I hope everyone enjoyed their Pi Day (3/14)! I know, I’m two days late, but for good reason—I spent the last two days wondering what to do to honor pi day, and researching said topic (and doing my usual grad school duties). There’s a lot of angles I could take on pi—the controversies around pi’s usage, how pi pops up all over physics, even when circles aren’t necessarily involved, the notion that the secrets of the Universe is encoded in its digits—but I’m going to focus on a popular legend. I’m sure you, like me, have heard the story that lawmakers once tried to legally change the value of pi to 3. Likely under the guise that the Bible sets the value of pi to 3, since King Solomon supposedly built a round bathtub with a circumference of 30 cubits and a diameter of 10 cubits (although a Jewish Rabbi named Nehemiah around 150 C.E. tried to explain this discrepancy through the bathtub’s thickness…smart man). Well, this rumor isn’t true…but it’s got a real story that’s *way* better.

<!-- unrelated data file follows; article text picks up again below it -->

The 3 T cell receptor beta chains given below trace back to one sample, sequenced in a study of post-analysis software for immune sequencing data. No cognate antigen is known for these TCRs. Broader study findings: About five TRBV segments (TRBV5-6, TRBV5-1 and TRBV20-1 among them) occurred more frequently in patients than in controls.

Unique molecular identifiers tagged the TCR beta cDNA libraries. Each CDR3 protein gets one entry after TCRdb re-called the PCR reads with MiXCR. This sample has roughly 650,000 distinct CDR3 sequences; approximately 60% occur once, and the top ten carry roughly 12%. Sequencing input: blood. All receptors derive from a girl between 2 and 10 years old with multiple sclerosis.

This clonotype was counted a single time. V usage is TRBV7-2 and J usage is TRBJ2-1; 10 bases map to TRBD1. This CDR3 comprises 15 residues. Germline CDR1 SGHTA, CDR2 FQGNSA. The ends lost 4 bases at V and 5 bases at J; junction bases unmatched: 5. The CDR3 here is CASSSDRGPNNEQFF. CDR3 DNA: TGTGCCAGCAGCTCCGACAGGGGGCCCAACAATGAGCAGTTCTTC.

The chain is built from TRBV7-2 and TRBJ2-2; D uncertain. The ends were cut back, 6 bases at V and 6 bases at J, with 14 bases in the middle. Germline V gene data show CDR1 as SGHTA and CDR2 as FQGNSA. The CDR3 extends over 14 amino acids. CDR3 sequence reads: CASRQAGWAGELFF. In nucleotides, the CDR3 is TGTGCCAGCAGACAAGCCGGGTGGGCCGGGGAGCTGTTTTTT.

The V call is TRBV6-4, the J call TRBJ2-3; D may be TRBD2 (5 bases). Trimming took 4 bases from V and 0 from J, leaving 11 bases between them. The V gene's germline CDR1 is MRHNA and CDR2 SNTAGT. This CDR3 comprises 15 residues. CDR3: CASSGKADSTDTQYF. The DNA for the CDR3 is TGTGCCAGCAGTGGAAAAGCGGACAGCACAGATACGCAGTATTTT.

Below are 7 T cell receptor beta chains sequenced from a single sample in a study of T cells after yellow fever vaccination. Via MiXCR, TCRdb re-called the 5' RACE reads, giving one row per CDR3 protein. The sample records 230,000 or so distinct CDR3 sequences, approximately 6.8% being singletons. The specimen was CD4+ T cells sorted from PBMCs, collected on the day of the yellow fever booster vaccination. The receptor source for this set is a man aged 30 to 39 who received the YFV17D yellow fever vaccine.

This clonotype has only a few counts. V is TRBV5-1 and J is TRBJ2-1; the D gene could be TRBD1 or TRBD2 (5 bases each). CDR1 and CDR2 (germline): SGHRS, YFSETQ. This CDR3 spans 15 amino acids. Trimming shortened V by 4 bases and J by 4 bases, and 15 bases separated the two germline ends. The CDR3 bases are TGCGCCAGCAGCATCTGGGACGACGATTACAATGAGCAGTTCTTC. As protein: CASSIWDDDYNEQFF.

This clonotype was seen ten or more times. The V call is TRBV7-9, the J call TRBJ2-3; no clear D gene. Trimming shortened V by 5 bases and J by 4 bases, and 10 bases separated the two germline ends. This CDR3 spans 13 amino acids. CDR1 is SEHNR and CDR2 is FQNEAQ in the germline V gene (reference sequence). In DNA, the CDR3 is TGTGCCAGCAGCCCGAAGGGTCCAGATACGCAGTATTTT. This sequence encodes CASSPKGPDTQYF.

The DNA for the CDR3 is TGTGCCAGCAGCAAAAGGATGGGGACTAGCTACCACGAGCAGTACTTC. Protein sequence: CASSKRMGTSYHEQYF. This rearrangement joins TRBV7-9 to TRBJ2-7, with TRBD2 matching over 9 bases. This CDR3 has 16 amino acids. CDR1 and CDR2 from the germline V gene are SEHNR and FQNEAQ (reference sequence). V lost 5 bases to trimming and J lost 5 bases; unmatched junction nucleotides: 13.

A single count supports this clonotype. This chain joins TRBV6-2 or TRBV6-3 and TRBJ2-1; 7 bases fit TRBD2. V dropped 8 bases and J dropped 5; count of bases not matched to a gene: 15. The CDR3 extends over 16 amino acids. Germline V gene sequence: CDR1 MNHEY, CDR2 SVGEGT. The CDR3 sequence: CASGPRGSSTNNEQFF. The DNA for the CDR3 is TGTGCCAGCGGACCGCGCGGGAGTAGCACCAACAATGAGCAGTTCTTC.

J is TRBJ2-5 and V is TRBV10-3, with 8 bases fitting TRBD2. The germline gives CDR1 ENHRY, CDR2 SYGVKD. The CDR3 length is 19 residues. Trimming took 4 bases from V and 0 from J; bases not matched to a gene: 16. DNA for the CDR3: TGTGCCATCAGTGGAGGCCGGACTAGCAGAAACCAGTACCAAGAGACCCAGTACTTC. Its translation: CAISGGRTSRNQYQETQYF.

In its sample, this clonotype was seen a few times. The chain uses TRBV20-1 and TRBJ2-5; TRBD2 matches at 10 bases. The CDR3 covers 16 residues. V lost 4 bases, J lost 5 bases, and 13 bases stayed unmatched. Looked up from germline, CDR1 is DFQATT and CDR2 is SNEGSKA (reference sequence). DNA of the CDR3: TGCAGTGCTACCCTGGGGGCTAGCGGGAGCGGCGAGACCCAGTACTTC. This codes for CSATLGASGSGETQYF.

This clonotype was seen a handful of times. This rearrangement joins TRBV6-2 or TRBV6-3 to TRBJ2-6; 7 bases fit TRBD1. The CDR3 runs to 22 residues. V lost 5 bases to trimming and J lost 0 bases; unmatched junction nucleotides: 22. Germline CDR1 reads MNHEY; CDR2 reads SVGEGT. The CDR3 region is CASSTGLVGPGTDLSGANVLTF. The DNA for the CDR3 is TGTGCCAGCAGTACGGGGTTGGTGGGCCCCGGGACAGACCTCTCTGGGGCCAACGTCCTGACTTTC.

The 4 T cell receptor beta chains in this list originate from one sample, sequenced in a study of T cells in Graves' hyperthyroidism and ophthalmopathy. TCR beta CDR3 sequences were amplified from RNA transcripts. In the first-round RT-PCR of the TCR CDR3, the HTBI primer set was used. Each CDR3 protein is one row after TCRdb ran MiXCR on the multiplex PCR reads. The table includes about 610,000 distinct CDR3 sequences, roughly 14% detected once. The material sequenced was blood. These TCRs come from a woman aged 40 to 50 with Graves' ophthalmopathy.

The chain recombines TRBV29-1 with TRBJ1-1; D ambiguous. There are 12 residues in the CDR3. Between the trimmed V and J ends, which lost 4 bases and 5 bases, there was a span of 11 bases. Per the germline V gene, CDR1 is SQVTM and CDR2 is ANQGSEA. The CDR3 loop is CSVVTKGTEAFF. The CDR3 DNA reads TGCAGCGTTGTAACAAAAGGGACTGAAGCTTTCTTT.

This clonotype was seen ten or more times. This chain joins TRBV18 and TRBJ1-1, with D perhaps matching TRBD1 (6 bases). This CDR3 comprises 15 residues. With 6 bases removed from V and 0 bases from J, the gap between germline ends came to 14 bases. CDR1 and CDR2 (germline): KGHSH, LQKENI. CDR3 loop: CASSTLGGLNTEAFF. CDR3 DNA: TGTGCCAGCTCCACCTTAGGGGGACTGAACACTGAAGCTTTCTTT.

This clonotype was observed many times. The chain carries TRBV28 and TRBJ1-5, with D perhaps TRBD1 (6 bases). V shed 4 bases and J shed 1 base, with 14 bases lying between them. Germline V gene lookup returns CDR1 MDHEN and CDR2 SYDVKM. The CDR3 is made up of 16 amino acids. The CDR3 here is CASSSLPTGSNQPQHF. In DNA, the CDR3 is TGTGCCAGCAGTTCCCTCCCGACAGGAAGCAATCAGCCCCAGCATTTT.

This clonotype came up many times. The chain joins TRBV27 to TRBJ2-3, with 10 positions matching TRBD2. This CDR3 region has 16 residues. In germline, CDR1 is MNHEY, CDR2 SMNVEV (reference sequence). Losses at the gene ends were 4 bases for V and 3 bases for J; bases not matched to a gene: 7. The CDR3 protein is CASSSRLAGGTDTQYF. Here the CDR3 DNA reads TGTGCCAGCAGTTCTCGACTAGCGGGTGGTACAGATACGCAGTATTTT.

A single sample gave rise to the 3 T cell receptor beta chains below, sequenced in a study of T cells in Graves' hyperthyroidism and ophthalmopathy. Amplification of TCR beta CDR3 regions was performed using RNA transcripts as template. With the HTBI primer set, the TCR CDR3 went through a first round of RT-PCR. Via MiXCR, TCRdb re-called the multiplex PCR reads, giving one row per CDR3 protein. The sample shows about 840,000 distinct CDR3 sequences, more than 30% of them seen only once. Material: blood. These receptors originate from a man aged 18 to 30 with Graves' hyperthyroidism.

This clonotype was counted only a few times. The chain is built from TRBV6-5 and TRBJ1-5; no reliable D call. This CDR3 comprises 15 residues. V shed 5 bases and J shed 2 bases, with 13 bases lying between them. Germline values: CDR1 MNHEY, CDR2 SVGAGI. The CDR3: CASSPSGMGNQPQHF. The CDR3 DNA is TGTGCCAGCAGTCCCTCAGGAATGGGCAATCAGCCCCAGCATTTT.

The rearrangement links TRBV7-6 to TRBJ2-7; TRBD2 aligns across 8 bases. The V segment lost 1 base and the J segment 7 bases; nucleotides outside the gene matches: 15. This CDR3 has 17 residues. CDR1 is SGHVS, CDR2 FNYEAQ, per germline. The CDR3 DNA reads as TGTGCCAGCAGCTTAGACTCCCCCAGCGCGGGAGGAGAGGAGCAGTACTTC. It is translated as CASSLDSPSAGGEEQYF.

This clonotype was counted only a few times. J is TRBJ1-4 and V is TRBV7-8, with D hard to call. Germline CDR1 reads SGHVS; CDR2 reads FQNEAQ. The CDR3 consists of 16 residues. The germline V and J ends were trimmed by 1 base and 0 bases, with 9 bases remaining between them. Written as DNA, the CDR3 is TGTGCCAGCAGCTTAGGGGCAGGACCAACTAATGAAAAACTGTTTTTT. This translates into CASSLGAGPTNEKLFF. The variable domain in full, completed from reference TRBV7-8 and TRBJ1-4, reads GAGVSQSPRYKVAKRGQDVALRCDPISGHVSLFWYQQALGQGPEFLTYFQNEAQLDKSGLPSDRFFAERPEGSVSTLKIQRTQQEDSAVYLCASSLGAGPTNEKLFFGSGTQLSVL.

Let me take you back to the late 1800’s. In a small town called Solitude, Indiana (best wikipedia page ever…yeah, you can see where this story is going) lived a physician named Dr. Goodwin. Different sources claim his first name was Edward, others Edwin…the point is that he was an amateur mathematician working on the problem of trying to create a square whose area is exactly that of a circle. In principle this is done with just a compass and straight edge, and would make a difficult task (finding a circle’s area) much easier (area of a square). There was a big problem though…a mathematician named Ferdinand von Lindemann had already proven it was mathematically impossible to do. The reason is because pi is not just some ordinary irrational number—it’s a transcendental number—it’s impossible to calculate via a simple algebraic equation. You just can’t make a square whose sides are exactly the square root of pi in length. But darn it, Dr. Goodwin was determined, and sure enough he did it in 1894 (but not really)! It even got published in *American Mathematical Monthly*! Who knew mathematical papers existed, or that they were that desperate for material?